Those in one 1P should also consider whether opening a card to chase elite status is worth it. There are a lot of factors to consider in whether to chase elite status. Free breakfast and suite upgrades are common perks for elite members. The bigger your party, the more money free breakfast can save you. And suite upgrades are great for those with small children who wish to stay up after the kids go to sleep. But how important or valuable are those perks for someone in one player mode?

Chase's 5/24 Rule in One Player Mode

Chase's (in)famous 5/24 rule is that Chase will not approve you for a new card if you have opened 5 or more personal cards during the last 24 months. Those in two player mode have more flexibility with this rule. Each person can pursue a different strategy for Chase cards and together can approach the rule more as 10/24 while benefiting from each other's cards.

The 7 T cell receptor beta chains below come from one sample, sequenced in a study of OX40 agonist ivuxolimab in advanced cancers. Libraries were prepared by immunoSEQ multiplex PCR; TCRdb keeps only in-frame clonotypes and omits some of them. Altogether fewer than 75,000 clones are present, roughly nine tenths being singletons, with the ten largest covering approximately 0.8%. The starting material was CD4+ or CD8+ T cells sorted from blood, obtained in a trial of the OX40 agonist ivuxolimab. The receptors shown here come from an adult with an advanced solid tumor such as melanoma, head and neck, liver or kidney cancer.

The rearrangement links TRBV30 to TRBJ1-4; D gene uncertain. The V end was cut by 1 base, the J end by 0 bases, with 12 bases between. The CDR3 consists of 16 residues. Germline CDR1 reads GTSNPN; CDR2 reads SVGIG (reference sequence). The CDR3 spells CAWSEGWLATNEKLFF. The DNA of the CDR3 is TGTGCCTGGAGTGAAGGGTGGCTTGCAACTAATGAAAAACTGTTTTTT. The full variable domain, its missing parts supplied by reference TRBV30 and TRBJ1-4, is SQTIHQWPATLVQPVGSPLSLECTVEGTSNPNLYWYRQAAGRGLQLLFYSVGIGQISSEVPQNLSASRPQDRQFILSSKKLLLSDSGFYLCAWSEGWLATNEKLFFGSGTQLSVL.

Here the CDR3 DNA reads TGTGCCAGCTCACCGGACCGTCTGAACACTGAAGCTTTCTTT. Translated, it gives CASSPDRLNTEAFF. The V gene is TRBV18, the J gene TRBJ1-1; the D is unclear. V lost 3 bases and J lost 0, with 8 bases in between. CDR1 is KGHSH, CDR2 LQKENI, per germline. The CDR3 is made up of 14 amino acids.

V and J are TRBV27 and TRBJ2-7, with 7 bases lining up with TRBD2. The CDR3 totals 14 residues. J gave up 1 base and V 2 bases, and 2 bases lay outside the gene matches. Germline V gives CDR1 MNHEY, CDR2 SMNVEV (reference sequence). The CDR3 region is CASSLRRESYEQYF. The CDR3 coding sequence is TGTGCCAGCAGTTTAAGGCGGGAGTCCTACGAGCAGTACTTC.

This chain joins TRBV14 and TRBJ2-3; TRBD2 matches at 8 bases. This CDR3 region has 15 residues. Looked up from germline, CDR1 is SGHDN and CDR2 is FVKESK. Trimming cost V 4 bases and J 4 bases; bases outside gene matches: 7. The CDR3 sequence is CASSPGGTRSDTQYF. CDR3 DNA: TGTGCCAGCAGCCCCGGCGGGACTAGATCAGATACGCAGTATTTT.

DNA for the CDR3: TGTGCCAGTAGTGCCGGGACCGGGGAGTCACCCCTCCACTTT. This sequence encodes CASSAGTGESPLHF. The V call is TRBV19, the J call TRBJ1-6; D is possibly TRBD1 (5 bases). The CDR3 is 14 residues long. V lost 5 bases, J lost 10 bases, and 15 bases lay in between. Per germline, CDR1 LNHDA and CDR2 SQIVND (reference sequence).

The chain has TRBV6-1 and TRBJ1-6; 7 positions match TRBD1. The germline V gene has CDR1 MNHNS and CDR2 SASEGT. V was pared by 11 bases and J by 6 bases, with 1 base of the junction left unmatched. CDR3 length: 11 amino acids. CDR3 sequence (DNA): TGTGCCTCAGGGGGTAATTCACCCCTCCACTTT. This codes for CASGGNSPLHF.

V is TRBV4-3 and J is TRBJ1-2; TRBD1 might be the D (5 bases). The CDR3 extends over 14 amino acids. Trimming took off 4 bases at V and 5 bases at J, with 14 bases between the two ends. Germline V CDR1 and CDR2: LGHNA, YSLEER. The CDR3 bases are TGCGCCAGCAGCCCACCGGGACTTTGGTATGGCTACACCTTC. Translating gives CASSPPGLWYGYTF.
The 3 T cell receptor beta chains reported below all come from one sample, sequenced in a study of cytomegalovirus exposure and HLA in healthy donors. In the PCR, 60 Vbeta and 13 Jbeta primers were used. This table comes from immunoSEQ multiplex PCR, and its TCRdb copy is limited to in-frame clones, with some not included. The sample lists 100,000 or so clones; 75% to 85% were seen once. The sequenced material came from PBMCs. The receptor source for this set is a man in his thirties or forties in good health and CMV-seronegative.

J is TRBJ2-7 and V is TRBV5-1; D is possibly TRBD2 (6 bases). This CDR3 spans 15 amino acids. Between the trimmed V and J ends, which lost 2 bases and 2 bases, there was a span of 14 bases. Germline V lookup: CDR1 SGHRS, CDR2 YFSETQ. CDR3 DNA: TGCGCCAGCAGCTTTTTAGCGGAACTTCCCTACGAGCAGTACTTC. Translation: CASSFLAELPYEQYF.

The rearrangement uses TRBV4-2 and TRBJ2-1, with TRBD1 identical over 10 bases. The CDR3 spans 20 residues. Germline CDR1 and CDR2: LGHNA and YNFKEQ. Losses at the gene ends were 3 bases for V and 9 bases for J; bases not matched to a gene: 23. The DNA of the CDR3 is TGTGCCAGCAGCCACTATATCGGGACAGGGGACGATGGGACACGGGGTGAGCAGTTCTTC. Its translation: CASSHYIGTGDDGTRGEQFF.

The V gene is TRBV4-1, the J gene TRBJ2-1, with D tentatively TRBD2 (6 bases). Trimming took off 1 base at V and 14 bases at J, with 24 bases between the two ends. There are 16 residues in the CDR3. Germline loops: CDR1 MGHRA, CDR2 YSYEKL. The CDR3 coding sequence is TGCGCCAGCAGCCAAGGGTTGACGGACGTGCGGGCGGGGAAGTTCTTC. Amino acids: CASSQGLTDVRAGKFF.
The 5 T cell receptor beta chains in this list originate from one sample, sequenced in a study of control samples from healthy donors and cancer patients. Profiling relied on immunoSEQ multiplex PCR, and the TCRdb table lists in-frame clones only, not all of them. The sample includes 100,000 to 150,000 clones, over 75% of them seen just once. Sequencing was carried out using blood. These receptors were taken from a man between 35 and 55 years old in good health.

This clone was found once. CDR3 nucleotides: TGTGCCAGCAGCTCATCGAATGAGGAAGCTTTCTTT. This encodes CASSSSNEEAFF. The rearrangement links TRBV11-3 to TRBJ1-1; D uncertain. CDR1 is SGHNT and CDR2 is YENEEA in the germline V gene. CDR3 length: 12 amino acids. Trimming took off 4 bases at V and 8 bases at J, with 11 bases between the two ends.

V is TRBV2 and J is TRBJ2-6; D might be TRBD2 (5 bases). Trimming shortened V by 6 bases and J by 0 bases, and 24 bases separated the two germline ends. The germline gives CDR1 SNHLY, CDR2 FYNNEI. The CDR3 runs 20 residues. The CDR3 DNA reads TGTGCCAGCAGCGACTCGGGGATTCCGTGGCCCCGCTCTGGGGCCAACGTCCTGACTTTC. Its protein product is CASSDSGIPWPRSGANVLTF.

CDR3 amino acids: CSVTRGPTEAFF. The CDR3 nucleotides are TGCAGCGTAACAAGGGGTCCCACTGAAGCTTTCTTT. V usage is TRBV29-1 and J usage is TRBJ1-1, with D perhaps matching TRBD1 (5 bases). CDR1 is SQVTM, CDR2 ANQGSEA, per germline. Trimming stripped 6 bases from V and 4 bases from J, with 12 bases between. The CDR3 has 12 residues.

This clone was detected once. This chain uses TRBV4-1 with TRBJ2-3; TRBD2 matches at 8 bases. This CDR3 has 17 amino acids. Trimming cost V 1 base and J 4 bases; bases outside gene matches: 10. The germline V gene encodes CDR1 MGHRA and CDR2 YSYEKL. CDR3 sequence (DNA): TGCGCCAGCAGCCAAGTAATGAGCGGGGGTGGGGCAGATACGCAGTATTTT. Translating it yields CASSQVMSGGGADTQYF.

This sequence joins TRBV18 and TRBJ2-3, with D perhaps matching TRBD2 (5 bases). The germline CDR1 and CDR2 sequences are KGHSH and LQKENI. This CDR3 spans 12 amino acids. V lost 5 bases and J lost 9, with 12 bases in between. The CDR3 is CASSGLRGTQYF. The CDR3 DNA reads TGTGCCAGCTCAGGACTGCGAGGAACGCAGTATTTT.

One of the best strategies for remaining under 5/24 and earning a lot of points is maximizing business cards.  Remember that most business cards do not count against your 5/24 count. If you are uncertain whether you are eligible for a business card, you aren't alone, and most likely, you are eligible!  That said, it's important to remember which banks report business cards to your personal credit. When you are trying to stay under 5/24, you do not want a business card to increase your count.  Of the major banks, Discover, Capital One, and TD Bank are known for reporting business cards to your personal credit report (though most banks reserve the right to report business cards where the accountholder is delinquent in payments).